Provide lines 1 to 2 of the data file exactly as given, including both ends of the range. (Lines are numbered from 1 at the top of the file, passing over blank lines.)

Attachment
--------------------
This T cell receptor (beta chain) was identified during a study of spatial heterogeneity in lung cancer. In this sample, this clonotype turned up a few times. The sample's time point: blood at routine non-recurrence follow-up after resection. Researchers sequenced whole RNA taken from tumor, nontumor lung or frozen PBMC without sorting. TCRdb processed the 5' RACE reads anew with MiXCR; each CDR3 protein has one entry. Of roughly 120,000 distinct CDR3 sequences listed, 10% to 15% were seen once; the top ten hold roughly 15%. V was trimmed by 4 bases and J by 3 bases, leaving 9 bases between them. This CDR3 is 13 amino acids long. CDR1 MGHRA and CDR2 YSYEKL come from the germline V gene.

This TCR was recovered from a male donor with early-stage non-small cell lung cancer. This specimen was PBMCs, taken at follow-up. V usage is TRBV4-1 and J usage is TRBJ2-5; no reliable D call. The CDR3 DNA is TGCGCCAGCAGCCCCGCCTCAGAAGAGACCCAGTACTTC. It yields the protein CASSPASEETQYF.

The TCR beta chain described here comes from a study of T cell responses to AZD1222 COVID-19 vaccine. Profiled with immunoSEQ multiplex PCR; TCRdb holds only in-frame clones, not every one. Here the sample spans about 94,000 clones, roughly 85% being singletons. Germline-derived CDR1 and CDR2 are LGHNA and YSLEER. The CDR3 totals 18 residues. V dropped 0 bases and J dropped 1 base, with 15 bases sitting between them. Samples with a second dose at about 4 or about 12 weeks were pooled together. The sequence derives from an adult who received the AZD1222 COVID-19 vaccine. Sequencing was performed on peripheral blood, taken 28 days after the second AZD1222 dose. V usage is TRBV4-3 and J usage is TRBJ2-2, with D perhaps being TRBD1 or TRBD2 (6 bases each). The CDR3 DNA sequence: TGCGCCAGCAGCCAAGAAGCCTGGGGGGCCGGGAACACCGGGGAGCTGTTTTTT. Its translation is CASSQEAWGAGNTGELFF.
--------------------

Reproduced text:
This T cell receptor (beta chain) was identified during a study of spatial heterogeneity in lung cancer. In this sample, this clonotype turned up a few times. The sample's time point: blood at routine non-recurrence follow-up after resection. Researchers sequenced whole RNA taken from tumor, nontumor lung or frozen PBMC without sorting. TCRdb processed the 5' RACE reads anew with MiXCR; each CDR3 protein has one entry. Of roughly 120,000 distinct CDR3 sequences listed, 10% to 15% were seen once; the top ten hold roughly 15%. V was trimmed by 4 bases and J by 3 bases, leaving 9 bases between them. This CDR3 is 13 amino acids long. CDR1 MGHRA and CDR2 YSYEKL come from the germline V gene.

This TCR was recovered from a male donor with early-stage non-small cell lung cancer. This specimen was PBMCs, taken at follow-up. V usage is TRBV4-1 and J usage is TRBJ2-5; no reliable D call. The CDR3 DNA is TGCGCCAGCAGCCCCGCCTCAGAAGAGACCCAGTACTTC. It yields the protein CASSPASEETQYF.